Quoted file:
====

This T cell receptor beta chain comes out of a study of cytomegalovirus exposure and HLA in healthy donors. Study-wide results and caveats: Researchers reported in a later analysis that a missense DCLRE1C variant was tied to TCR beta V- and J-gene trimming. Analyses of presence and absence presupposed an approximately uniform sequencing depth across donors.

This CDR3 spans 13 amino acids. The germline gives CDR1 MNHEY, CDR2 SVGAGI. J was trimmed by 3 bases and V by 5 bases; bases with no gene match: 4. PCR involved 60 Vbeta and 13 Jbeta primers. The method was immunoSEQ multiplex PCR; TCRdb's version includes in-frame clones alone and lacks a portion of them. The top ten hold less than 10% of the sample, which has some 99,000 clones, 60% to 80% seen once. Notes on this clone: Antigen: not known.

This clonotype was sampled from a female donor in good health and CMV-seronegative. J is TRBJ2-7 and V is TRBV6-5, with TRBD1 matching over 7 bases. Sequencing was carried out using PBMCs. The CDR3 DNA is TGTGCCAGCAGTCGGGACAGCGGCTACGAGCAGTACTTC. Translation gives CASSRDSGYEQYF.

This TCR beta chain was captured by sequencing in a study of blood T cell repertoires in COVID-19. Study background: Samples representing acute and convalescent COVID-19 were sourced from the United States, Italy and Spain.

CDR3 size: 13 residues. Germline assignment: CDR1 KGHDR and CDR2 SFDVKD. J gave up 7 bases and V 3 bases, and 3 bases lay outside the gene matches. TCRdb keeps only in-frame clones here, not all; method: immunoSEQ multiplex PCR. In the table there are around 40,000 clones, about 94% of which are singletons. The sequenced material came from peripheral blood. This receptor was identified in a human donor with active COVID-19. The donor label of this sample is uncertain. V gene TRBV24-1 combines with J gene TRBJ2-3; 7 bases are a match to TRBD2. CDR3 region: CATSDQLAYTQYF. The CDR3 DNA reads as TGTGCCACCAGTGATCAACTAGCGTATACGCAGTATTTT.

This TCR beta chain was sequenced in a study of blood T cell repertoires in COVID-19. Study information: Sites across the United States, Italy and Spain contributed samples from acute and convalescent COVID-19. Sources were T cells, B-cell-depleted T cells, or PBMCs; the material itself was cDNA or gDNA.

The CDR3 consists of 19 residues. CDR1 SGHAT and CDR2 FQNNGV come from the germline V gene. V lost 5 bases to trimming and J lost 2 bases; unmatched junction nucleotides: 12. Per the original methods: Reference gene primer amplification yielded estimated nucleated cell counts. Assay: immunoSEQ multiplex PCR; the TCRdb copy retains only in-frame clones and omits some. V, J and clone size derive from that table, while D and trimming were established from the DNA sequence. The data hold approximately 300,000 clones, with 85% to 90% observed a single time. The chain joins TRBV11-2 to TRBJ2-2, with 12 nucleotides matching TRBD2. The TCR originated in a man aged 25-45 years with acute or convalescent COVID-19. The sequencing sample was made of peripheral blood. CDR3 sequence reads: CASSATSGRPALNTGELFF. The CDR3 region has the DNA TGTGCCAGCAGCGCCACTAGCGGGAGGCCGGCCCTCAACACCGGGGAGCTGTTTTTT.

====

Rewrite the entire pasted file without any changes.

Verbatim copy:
This T cell receptor beta chain comes out of a study of cytomegalovirus exposure and HLA in healthy donors. Study-wide results and caveats: Researchers reported in a later analysis that a missense DCLRE1C variant was tied to TCR beta V- and J-gene trimming. Analyses of presence and absence presupposed an approximately uniform sequencing depth across donors.

This CDR3 spans 13 amino acids. The germline gives CDR1 MNHEY, CDR2 SVGAGI. J was trimmed by 3 bases and V by 5 bases; bases with no gene match: 4. PCR involved 60 Vbeta and 13 Jbeta primers. The method was immunoSEQ multiplex PCR; TCRdb's version includes in-frame clones alone and lacks a portion of them. The top ten hold less than 10% of the sample, which has some 99,000 clones, 60% to 80% seen once. Notes on this clone: Antigen: not known.

This clonotype was sampled from a female donor in good health and CMV-seronegative. J is TRBJ2-7 and V is TRBV6-5, with TRBD1 matching over 7 bases. Sequencing was carried out using PBMCs. The CDR3 DNA is TGTGCCAGCAGTCGGGACAGCGGCTACGAGCAGTACTTC. Translation gives CASSRDSGYEQYF.

This TCR beta chain was captured by sequencing in a study of blood T cell repertoires in COVID-19. Study background: Samples representing acute and convalescent COVID-19 were sourced from the United States, Italy and Spain.

CDR3 size: 13 residues. Germline assignment: CDR1 KGHDR and CDR2 SFDVKD. J gave up 7 bases and V 3 bases, and 3 bases lay outside the gene matches. TCRdb keeps only in-frame clones here, not all; method: immunoSEQ multiplex PCR. In the table there are around 40,000 clones, about 94% of which are singletons. The sequenced material came from peripheral blood. This receptor was identified in a human donor with active COVID-19. The donor label of this sample is uncertain. V gene TRBV24-1 combines with J gene TRBJ2-3; 7 bases are a match to TRBD2. CDR3 region: CATSDQLAYTQYF. The CDR3 DNA reads as TGTGCCACCAGTGATCAACTAGCGTATACGCAGTATTTT.

This TCR beta chain was sequenced in a study of blood T cell repertoires in COVID-19. Study information: Sites across the United States, Italy and Spain contributed samples from acute and convalescent COVID-19. Sources were T cells, B-cell-depleted T cells, or PBMCs; the material itself was cDNA or gDNA.

The CDR3 consists of 19 residues. CDR1 SGHAT and CDR2 FQNNGV come from the germline V gene. V lost 5 bases to trimming and J lost 2 bases; unmatched junction nucleotides: 12. Per the original methods: Reference gene primer amplification yielded estimated nucleated cell counts. Assay: immunoSEQ multiplex PCR; the TCRdb copy retains only in-frame clones and omits some. V, J and clone size derive from that table, while D and trimming were established from the DNA sequence. The data hold approximately 300,000 clones, with 85% to 90% observed a single time. The chain joins TRBV11-2 to TRBJ2-2, with 12 nucleotides matching TRBD2. The TCR originated in a man aged 25-45 years with acute or convalescent COVID-19. The sequencing sample was made of peripheral blood. CDR3 sequence reads: CASSATSGRPALNTGELFF. The CDR3 region has the DNA TGTGCCAGCAGCGCCACTAGCGGGAGGCCGGCCCTCAACACCGGGGAGCTGTTTTTT.